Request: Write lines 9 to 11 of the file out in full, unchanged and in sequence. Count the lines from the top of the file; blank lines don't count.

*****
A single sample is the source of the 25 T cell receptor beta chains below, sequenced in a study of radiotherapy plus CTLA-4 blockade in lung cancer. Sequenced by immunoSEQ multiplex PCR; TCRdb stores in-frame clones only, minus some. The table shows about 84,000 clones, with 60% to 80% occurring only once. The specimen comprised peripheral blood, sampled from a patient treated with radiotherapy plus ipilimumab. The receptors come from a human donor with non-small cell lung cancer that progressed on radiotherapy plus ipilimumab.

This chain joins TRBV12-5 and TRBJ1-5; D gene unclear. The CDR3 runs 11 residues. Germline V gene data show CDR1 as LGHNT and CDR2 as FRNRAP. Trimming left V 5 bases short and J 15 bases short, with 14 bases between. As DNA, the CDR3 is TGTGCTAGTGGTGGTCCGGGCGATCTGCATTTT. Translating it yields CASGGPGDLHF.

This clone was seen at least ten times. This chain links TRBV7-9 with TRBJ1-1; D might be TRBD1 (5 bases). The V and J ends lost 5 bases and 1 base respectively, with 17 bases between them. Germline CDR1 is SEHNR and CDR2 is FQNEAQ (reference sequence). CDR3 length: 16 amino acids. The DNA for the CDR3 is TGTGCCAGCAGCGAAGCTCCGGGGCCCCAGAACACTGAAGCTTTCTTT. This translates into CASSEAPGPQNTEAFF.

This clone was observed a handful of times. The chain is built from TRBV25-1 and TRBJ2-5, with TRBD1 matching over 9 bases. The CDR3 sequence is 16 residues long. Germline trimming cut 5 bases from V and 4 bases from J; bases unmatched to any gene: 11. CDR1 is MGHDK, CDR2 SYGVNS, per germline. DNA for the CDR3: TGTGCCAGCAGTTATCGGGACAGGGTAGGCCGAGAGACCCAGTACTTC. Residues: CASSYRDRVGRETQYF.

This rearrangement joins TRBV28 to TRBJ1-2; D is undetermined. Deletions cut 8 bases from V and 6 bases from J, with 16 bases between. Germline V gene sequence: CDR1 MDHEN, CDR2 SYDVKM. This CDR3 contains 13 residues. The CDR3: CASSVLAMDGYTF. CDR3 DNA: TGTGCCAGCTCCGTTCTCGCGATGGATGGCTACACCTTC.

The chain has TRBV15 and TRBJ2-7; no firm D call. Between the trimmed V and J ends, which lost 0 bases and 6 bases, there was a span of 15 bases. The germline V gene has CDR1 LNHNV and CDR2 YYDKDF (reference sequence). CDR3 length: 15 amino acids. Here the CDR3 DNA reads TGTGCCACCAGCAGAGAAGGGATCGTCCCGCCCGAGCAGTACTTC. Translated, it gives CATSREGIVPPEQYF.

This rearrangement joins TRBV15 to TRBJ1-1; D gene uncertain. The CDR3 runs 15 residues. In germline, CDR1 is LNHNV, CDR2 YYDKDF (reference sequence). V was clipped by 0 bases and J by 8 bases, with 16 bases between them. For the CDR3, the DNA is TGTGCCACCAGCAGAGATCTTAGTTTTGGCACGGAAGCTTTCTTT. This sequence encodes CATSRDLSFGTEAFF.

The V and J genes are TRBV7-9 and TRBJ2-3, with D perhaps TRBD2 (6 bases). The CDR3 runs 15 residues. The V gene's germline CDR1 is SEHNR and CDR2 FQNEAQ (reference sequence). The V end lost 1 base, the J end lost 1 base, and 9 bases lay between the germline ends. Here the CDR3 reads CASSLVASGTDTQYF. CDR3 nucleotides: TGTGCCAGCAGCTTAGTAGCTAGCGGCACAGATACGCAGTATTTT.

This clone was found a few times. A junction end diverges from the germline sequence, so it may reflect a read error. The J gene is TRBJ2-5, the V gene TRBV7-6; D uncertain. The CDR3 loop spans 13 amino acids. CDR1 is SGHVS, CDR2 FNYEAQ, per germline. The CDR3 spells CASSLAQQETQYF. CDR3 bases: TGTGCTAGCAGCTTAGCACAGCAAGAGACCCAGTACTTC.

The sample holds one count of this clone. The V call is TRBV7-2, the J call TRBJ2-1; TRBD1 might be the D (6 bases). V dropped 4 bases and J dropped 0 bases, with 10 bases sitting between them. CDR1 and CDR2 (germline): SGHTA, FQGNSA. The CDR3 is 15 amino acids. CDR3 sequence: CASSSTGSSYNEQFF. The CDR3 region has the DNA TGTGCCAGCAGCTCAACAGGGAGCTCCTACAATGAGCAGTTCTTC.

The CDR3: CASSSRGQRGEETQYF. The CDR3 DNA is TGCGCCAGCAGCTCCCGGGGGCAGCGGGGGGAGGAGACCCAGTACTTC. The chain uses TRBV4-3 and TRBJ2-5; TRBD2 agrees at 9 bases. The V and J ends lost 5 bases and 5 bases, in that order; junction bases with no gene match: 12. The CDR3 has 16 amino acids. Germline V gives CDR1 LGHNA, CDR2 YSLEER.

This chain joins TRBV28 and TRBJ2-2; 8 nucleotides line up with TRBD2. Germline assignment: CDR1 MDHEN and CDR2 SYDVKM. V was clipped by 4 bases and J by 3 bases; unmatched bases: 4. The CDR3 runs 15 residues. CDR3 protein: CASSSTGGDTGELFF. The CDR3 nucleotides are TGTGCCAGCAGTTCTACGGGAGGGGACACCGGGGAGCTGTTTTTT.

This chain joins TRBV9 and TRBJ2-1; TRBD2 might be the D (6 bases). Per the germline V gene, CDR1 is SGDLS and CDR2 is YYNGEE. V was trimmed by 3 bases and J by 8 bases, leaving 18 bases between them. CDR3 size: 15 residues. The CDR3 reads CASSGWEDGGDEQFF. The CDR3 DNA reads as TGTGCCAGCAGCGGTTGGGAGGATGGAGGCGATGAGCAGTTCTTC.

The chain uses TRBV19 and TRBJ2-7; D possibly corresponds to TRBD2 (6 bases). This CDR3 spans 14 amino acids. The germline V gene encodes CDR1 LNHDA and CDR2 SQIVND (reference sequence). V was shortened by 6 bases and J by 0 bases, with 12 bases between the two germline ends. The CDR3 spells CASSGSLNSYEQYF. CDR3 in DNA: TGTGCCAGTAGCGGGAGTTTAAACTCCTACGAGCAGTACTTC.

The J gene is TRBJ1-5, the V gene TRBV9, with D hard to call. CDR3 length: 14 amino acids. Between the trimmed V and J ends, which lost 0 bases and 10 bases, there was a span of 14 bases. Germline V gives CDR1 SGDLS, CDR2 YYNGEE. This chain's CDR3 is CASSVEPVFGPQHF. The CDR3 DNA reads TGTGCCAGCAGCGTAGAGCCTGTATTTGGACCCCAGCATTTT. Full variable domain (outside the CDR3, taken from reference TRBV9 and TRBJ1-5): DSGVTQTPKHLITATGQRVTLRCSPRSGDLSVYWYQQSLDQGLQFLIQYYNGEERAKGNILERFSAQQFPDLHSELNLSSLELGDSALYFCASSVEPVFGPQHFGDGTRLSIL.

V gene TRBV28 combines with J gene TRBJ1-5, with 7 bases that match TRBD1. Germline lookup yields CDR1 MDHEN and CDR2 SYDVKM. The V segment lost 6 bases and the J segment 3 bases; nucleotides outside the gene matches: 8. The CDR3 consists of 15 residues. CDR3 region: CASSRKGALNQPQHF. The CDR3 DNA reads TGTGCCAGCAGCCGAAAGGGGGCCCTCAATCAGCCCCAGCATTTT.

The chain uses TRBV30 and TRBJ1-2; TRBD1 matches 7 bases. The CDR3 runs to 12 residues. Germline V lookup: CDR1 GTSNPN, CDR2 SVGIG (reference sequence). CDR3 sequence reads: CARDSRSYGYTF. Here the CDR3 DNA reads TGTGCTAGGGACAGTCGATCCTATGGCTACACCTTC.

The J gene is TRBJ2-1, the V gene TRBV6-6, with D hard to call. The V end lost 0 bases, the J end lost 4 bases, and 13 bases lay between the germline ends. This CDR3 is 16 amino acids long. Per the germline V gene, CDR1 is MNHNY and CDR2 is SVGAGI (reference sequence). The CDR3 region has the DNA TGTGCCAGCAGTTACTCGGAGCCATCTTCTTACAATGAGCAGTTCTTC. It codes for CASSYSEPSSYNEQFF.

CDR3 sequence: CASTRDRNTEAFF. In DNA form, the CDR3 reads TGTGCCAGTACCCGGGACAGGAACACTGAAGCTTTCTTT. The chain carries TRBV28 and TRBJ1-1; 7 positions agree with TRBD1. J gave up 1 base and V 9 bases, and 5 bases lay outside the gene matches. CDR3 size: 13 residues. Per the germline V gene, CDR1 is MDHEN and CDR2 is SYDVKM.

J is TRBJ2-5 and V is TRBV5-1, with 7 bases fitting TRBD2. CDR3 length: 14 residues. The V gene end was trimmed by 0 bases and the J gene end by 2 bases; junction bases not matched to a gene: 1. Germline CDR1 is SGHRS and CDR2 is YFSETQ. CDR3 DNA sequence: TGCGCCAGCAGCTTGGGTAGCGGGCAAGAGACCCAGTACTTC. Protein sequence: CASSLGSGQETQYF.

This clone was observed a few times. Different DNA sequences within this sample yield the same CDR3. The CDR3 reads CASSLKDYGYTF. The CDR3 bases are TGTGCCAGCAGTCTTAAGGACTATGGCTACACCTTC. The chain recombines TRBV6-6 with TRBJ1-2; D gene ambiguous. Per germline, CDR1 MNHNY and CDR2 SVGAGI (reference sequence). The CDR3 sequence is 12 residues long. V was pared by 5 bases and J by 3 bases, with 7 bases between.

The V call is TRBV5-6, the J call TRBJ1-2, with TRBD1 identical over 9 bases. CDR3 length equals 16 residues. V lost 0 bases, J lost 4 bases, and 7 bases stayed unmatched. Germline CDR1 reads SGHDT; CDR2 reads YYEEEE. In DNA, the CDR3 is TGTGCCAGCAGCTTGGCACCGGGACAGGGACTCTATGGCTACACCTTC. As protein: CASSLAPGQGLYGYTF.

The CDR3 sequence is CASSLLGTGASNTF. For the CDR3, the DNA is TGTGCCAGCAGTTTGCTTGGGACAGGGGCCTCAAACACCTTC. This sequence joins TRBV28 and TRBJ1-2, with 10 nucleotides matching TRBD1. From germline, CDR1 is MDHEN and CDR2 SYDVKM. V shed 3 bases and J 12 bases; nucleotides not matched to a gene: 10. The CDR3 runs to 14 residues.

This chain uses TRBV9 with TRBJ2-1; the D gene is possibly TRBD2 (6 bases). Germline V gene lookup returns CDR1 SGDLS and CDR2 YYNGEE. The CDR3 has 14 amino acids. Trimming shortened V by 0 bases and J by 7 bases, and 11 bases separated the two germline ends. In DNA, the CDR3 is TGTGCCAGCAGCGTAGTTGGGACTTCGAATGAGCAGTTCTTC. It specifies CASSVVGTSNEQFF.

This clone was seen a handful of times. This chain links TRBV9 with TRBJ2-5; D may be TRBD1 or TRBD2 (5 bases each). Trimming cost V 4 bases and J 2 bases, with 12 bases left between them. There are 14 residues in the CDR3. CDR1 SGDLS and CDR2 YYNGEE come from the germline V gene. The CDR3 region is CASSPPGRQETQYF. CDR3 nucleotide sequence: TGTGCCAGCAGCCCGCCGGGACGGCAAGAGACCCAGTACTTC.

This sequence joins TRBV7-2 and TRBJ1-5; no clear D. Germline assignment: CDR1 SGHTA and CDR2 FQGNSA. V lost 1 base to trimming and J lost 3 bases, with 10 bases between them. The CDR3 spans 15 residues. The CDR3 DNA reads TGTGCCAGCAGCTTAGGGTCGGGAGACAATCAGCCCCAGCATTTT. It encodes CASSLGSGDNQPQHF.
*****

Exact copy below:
This clone was found a few times. A junction end diverges from the germline sequence, so it may reflect a read error. The J gene is TRBJ2-5, the V gene TRBV7-6; D uncertain. The CDR3 loop spans 13 amino acids. CDR1 is SGHVS, CDR2 FNYEAQ, per germline. The CDR3 spells CASSLAQQETQYF. CDR3 bases: TGTGCTAGCAGCTTAGCACAGCAAGAGACCCAGTACTTC.

The sample holds one count of this clone. The V call is TRBV7-2, the J call TRBJ2-1; TRBD1 might be the D (6 bases). V dropped 4 bases and J dropped 0 bases, with 10 bases sitting between them. CDR1 and CDR2 (germline): SGHTA, FQGNSA. The CDR3 is 15 amino acids. CDR3 sequence: CASSSTGSSYNEQFF. The CDR3 region has the DNA TGTGCCAGCAGCTCAACAGGGAGCTCCTACAATGAGCAGTTCTTC.

The CDR3: CASSSRGQRGEETQYF. The CDR3 DNA is TGCGCCAGCAGCTCCCGGGGGCAGCGGGGGGAGGAGACCCAGTACTTC. The chain uses TRBV4-3 and TRBJ2-5; TRBD2 agrees at 9 bases. The V and J ends lost 5 bases and 5 bases, in that order; junction bases with no gene match: 12. The CDR3 has 16 amino acids. Germline V gives CDR1 LGHNA, CDR2 YSLEER.